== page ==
Pattern on the wall leans the same was as the Marble Arch pub

The only place in which the owners have become boring is in the title of their new baby, 57 Thomas Street. Using the address as the name is so last century. They should follow their own A-board and called the place 'Beer and Food'.

Opening hours are vague from ten am up until midnight depending on business. They're seeing how the land lies. If you get chance aim somewhere in the middle of these hours and get down there.

Potted Rabbit
Rating: 16/20
Breakdown: 4.5/5 food
4/5 drinks
4/5 service
3.5/5 ambience
Address: 57 Thomas Street
Northern Quarter
0161 832 0521

Venues are rated against the best examples of their kind: fine dining against the best fine dining, cafes against the best cafes. Following on from this the scores represent: 1-5 saw your leg off and eat it, 6-9 get a DVD, 10-11 if you must, 12-13 if you’re passing,14-15 worth a trip,16-17 very good, 17-18 exceptional, 19 pure quality, 20 perfect. More than 20: Gordo gets carried away

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16 comments so far, continue the conversation, write a comment.

Scott NeilMay 12th 2010.

sounds great. the city centre DEFINITELY needs more bars/pubs pouring straight from the barrel.

in fact would this be the first one, certainly first regular one?

regardless, bravo Marble.

IanMay 13th 2010.

Gravity fed ale! At last! Whoop!

RegMay 13th 2010.

went to the new Marble last week and the ale was AWFUL it was flat and looked like dishwater. I'm sticking to the old Marble until they sort it out

AgricolaMay 13th 2010.

Reg. That's gravity fed for you.

FrancisWMay 13th 2010.

3 of us walked in there last night, 2 excited as we live close by & wanted to try the new place, 1 as she is an ale fan. About 5 seconds later we walked back out very smartly as the place smelled awful!

ElisabethMay 13th 2010.

Went last Friday, lovely atmosphere, great staff and our pints of Pint went down well. No bad smells that day... However, I was not impressed with the platter quantity for £12.95 (4 cheeses & 4 meats.) I do appreciate they were good quality and a bit dearer, but the four smidges of cheese brought to us on an enormous plate felt like a bit of an insult. Seriously, one of them was about one bite's worth. We were only brought four little slices of bread and a tiny pot of butter too. Sorry to say, but it was stingy. I will go back for drinks, but I'll spend my food money elsewhere.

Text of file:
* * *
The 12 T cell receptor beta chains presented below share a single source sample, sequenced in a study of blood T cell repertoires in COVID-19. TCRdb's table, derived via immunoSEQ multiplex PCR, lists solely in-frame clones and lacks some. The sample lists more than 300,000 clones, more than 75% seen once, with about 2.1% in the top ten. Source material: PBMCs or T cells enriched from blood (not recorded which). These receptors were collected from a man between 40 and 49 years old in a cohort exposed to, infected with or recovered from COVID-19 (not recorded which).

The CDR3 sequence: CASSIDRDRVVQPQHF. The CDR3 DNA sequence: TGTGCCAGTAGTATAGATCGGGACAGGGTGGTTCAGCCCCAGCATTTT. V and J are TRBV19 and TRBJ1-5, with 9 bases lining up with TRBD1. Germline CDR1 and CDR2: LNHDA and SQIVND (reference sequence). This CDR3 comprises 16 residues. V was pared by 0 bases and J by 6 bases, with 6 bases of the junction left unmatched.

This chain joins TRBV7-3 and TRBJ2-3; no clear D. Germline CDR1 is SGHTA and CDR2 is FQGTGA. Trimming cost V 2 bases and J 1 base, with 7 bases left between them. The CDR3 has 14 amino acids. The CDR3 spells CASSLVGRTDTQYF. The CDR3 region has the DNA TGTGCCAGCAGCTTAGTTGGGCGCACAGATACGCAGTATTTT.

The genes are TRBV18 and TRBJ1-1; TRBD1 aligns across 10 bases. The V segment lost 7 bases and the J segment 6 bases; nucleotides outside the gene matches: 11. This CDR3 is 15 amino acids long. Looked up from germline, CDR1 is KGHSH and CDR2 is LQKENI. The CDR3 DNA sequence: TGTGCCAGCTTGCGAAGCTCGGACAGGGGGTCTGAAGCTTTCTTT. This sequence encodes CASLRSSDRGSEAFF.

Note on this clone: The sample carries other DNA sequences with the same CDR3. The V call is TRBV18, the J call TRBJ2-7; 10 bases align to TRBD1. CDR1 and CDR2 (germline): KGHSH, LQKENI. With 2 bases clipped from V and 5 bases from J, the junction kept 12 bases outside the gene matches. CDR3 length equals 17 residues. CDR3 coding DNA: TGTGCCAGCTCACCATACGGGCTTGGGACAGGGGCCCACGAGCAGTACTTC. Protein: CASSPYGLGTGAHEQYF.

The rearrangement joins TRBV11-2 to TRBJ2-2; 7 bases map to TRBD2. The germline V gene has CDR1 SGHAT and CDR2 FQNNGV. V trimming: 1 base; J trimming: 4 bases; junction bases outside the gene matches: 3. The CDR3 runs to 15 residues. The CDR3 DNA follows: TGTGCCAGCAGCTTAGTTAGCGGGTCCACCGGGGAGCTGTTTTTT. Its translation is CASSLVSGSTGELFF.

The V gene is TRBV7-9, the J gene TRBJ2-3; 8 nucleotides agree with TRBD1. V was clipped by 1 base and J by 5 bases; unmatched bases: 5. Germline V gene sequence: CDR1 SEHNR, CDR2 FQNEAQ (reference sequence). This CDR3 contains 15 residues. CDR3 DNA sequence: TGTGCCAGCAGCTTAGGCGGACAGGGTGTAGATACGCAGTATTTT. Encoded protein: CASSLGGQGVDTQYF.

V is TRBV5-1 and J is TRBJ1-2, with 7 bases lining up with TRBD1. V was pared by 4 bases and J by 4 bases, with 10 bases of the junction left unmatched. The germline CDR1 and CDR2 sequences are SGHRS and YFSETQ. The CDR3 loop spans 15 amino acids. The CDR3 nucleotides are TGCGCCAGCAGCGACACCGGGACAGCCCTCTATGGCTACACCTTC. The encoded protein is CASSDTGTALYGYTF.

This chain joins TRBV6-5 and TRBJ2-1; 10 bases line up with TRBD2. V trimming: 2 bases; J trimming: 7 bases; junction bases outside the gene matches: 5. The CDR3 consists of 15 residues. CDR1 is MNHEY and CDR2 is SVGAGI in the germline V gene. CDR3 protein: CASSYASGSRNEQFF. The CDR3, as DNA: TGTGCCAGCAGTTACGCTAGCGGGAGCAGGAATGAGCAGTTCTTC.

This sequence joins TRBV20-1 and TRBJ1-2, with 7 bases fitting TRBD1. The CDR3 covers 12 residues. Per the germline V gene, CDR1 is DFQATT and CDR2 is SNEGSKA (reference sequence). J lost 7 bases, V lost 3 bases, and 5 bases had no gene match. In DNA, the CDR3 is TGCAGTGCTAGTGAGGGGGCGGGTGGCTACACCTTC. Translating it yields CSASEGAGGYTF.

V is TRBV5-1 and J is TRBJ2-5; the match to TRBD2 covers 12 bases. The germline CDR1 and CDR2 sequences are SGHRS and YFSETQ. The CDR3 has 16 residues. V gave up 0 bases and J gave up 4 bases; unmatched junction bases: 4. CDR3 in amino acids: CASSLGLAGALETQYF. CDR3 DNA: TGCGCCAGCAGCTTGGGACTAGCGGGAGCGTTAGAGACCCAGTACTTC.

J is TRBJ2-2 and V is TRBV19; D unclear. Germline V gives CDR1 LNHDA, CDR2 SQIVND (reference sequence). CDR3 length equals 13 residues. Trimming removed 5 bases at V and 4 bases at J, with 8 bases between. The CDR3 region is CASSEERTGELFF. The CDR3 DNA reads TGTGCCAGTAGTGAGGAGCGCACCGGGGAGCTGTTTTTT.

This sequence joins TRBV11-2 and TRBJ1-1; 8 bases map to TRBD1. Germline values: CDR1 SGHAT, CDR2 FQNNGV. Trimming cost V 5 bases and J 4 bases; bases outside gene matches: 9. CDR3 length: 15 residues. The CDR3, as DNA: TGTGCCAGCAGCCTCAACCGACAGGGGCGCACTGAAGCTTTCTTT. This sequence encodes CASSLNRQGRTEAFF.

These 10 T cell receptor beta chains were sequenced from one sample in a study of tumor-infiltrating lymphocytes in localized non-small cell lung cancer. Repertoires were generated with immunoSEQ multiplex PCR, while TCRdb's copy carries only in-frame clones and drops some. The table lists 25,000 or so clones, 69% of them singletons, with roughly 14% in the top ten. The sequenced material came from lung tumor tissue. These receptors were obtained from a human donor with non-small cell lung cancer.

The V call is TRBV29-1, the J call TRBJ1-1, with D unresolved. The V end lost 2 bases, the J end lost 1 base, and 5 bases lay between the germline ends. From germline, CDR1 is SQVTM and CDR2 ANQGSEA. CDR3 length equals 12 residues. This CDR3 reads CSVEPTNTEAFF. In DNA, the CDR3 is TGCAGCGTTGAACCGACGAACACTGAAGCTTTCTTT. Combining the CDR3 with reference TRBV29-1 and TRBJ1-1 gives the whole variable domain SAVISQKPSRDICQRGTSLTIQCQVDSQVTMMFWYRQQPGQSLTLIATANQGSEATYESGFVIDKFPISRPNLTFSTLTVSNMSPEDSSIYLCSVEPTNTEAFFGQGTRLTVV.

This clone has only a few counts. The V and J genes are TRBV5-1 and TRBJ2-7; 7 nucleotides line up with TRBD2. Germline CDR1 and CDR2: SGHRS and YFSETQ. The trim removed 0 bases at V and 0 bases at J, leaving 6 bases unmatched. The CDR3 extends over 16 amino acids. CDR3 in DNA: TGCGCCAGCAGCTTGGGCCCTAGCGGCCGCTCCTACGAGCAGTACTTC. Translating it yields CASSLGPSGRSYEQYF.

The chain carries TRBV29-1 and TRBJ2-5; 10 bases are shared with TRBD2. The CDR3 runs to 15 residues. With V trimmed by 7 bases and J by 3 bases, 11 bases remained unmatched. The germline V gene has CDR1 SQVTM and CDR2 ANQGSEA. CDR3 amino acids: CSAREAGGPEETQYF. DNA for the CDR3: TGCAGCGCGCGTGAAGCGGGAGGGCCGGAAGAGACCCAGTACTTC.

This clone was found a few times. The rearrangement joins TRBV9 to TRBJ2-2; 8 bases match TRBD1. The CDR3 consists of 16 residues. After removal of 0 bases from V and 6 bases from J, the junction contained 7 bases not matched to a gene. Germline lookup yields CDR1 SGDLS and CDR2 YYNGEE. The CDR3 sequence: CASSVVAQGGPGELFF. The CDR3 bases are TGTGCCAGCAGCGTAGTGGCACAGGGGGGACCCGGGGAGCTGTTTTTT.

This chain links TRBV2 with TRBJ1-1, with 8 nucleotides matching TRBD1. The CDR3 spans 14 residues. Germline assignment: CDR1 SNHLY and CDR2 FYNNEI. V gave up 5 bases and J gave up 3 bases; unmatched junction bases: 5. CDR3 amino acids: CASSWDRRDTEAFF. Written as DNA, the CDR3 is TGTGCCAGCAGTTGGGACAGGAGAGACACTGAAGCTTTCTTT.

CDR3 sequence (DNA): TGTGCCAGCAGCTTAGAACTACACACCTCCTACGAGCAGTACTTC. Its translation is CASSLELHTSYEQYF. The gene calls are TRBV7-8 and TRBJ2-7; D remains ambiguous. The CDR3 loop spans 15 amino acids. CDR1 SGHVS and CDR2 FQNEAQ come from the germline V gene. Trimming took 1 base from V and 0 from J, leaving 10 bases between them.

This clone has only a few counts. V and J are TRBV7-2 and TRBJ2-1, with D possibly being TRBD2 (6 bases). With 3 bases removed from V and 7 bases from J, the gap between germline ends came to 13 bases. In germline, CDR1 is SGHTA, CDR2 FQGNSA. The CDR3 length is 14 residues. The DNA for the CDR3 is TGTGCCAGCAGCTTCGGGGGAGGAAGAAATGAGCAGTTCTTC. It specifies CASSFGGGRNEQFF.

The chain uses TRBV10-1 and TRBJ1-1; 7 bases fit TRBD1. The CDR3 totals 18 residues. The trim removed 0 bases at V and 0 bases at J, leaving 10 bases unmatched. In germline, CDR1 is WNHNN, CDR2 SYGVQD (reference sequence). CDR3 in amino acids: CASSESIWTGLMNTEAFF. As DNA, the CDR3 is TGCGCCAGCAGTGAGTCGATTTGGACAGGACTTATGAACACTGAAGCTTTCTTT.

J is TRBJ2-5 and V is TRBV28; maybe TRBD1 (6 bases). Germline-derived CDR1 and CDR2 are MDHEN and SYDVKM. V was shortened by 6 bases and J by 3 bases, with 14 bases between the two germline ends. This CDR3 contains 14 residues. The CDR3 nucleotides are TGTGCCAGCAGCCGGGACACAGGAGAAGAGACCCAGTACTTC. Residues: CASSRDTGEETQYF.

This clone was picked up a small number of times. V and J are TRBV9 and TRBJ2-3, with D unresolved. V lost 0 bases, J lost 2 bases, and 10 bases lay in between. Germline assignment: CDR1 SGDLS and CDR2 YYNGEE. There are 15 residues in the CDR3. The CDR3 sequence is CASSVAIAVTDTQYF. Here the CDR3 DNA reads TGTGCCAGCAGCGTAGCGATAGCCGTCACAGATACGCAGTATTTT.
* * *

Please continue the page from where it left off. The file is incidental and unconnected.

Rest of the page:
BoultonMay 13th 2010.

They were small pieces of cheese because they are exquisite example of the cheese craft (not Kraft). The beer is craftsman quality, the food ingredients too - this is why they cost the price they do. You're not expected to fill up on the cheese just savour it. Love it.

AnonymousMay 13th 2010.

It's way too bright ... please tone down the lighting.

Gareth NorrisMay 13th 2010.

Proper pumps for teh beer wouldnt be too much to ask for. As for the table in the middle, this results in you only being able to get about 12 people in the place at any one time. Great in the summer cos you can stand outside, but what happens in winter, if you cant go in, people fight their way in. Closed by November without a rethink

Paul MastersMay 13th 2010.

"poached and then cooked for twelve hours"do the dingles off Emerdale do his poaching or dose he get up early and do the thieving himself

Mark MottramMay 13th 2010.

I love ken's food. I love Marble beer. nuff said

elisabethMay 14th 2010.

Boulton, well done... as soon as someone dares to talk about value for money, you always get someone stepping in here to chide the poster and make a dig which implies their gastronomic experience is limited to Greggs. Nice one.

BoultonMay 14th 2010.

Elisabeth do you love Greggs? I do. But I also love exquisite food.

Captain aleMay 15th 2010.

I'll be going along

elisabethMay 21st 2010.

Not clear what your point is Boulton. I love good food, but as I have a limited amount of money I can spend on eating out, I also have to choose carefully. Anyhow - we decided to give the cheese another go. This time we were served a decent portion - two to three bites' worth of each cheese and just enough bread and biscuits to go along with them. I was a happy customer. Just hope that staff will be trained to offer consistent portion sizes as this may have been the issue.

czechplzMay 22nd 2010.

I'm just wondering whether it matters that the place isn't officially called Beer and Food, as all of my friends seemed to think it was called that anyway!